July 29, 2009 Embargoed 11.30am (AEST) 53/2009
Seven out of ten young children attend preschool or a preschool program
|In June 2008, seven out of ten (72% ) of children aged 3-6 years who were not attending school were usually attending a preschool or a preschool program in long day care, according to new findings from the ABS Childhood Education and Care Survey (CEaCS). CEaCS also found that 82% of school children aged 4-8 years had attended a preschool program in the year before commencing school.|
CEaCS is the first national survey to measure attendance in preschool programs in both preschools and long day care centres.
Of all children aged 3-6 years who usually attended a preschool, 23% attended for the 'benchmark' 15 hours or more per week, although children attending for 10 to 14 hours per week was more common (47%).
CEaCS also found that 43% (1.5 million) of all children aged 0-12 years attended child care - with 22% of these children attending formal care, and 29% using informal care.
In 2008 grandparents were caring for 19% of the children aged 0-12 years, with the next most common type of care being long day care (12%).
Parents of 75% of children aged 0-12 years who usually attended formal care reported work related reasons for their children's attendance in formal care, with 29% believing that this care was beneficial for the child. Parents of 58% of children aged 0-12 years using informal care reported work related reasons, followed by personal reasons (31%), which included giving parents a break, time alone, or time to care for other relatives; as well as allowing parents to study or undertake sport and other recreational activities.
Parents of 126,000 children reported that they either wanted to place their children in child care or preschool, or access additional or different types of care or preschool to current arrangements. Of these parents, 32% applied for new or additional care or preschool enrolment.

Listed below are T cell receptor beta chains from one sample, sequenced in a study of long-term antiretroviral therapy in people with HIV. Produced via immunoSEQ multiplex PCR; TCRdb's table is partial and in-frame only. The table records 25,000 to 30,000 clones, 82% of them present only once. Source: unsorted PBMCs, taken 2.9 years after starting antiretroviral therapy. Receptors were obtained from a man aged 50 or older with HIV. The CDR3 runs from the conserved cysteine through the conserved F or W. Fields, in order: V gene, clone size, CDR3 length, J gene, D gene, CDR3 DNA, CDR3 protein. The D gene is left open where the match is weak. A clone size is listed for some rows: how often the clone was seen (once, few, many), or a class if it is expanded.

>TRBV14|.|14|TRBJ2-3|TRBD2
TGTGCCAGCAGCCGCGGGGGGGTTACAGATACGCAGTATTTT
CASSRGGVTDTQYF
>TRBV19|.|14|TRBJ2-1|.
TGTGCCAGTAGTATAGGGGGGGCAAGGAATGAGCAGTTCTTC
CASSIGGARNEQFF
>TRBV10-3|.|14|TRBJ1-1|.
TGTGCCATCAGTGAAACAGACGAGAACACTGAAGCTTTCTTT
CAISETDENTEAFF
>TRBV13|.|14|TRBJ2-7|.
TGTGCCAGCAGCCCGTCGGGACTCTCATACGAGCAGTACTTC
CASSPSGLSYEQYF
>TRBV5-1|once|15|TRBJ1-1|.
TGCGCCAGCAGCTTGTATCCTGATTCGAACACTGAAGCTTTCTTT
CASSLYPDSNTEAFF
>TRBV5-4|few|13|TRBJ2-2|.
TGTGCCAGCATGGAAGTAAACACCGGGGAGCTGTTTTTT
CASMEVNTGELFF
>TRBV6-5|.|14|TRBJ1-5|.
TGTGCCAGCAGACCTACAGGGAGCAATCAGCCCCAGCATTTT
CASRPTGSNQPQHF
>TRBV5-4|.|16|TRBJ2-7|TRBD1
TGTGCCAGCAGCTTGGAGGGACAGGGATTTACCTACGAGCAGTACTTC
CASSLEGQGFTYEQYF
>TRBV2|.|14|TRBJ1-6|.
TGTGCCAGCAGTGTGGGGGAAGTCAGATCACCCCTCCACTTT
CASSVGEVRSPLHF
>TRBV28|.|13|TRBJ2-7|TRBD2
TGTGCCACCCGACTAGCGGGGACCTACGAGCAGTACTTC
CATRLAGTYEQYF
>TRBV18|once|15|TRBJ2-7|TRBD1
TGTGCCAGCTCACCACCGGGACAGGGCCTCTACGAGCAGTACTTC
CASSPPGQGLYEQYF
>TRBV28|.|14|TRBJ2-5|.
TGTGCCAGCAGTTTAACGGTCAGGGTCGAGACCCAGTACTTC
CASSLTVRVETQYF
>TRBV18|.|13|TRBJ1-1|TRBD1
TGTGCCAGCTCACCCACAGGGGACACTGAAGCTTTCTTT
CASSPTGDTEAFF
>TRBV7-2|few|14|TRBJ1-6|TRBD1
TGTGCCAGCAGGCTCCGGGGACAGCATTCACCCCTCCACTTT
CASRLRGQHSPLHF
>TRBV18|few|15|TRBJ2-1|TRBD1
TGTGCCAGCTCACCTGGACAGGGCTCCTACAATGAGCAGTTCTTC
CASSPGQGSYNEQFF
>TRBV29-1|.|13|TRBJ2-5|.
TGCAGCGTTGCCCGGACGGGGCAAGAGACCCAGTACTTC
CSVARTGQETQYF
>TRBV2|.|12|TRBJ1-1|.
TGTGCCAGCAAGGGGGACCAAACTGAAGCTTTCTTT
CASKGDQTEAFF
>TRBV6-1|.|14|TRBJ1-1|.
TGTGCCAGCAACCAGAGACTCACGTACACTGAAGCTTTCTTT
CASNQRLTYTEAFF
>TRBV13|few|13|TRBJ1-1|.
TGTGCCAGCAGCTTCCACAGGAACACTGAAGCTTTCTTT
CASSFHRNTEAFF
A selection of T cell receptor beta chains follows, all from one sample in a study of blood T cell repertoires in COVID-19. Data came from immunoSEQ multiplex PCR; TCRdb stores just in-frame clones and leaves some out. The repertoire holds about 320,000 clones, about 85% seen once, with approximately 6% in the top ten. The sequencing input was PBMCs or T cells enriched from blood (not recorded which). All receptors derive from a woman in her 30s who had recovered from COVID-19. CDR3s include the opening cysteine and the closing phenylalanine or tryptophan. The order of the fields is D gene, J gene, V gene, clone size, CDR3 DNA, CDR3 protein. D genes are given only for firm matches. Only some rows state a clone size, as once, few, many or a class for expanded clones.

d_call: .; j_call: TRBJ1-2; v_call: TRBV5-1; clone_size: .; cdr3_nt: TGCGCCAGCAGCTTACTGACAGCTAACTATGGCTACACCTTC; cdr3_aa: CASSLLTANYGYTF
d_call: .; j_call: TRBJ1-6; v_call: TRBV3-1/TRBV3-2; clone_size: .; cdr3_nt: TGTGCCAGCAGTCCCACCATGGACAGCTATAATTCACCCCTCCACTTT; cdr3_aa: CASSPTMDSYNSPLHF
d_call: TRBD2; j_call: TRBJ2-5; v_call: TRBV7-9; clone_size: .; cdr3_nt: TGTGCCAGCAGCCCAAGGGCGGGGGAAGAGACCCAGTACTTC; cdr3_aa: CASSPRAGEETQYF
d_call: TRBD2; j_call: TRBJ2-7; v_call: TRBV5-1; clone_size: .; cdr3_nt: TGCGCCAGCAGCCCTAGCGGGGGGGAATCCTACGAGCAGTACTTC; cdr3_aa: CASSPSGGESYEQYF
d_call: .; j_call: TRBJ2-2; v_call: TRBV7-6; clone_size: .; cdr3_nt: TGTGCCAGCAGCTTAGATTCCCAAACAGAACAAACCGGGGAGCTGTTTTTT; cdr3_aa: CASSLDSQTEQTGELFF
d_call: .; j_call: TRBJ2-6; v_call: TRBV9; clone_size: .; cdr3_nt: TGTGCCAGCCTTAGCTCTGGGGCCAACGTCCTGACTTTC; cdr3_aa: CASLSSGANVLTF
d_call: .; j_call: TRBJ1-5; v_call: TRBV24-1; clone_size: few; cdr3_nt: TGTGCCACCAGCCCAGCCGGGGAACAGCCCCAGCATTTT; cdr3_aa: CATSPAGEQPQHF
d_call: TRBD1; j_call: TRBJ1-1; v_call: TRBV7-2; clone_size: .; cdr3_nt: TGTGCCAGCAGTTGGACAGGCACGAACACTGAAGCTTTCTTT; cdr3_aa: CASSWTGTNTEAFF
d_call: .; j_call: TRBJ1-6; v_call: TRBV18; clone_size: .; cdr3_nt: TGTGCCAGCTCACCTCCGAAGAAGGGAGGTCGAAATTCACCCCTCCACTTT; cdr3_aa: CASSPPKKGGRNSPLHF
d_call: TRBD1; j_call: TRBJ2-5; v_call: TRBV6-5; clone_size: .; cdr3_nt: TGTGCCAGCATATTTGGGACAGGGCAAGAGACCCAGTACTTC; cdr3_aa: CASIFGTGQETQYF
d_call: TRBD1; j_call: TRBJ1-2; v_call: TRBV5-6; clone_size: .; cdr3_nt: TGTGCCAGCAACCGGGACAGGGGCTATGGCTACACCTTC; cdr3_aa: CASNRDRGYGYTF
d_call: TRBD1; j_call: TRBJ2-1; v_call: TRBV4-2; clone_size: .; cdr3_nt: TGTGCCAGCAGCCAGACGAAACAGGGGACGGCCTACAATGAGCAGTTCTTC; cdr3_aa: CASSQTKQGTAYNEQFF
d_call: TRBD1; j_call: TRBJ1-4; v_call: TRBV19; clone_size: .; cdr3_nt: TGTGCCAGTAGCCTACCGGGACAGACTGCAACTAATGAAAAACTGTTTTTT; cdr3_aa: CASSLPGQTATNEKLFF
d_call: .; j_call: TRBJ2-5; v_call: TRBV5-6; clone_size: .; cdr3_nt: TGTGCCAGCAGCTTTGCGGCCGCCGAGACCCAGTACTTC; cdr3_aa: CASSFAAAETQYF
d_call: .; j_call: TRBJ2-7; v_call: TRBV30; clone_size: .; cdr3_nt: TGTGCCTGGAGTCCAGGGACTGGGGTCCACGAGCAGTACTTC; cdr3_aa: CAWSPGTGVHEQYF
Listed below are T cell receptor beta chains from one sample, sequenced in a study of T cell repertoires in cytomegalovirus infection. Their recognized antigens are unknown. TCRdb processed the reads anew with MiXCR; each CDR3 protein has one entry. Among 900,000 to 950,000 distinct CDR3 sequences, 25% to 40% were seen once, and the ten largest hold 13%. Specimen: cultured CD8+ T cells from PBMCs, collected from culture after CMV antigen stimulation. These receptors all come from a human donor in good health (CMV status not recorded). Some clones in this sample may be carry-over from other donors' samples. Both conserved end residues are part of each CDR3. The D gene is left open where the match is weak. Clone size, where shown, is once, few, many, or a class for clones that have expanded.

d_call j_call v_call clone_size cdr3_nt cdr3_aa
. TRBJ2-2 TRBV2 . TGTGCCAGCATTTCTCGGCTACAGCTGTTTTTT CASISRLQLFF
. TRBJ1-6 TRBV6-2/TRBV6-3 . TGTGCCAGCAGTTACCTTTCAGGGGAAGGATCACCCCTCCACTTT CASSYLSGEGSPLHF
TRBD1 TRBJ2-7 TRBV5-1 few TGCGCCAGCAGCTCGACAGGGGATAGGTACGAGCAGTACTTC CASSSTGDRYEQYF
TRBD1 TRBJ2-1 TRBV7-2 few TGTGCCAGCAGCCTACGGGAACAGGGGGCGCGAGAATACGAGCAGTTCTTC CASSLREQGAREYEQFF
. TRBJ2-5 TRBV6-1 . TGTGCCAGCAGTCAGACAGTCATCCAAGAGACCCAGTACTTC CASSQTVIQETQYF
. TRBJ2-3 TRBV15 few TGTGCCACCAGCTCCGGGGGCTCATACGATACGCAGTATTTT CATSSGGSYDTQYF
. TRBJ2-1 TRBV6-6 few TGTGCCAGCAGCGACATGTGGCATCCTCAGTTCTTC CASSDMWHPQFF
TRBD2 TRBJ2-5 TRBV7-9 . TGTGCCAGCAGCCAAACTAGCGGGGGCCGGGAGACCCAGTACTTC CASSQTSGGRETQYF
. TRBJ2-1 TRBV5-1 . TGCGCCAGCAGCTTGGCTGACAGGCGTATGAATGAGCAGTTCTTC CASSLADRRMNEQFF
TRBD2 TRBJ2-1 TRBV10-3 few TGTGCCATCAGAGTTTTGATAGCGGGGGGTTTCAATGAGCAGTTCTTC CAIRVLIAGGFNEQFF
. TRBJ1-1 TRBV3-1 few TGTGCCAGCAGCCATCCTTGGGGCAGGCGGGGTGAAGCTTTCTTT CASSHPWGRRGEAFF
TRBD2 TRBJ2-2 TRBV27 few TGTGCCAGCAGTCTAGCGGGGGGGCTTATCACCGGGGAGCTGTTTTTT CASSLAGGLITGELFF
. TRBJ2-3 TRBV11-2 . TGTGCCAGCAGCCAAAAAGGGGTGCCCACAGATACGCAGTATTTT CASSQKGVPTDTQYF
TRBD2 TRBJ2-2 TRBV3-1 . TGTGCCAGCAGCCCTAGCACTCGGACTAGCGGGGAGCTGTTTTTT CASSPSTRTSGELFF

Attendance in formal child care has risen from 17% of children aged 0-11 years in 1999 to 22% in 2008, while usage of informal care fell from 37% to 34% over the same period.
In June 2008 41% of employed male parents reported that they used a range of work arrangements to facilitate caring for their children aged 0-11 years, up from 27% in 1999. The most common type of work arrangement used by either parent to facilitate caring for their children was flexible working hours, with 30% of employed fathers utilising flexible working hours, and 42% of employed mothers. Part-time work was the most common arrangement (42%) used by employed mothers to care for their children compared to 5% of employed fathers working part time for this purpose. Overall, 74% of employed female parents used some form of work arrangement to facilitate care for their children.
Further information is available in Childhood Education and Care, Australia, June 2008, (cat. no. 4402.0).
Media Note: Please ensure when reporting on ABS data that you attribute the Australian Bureau of Statistics (or the ABS) as the source.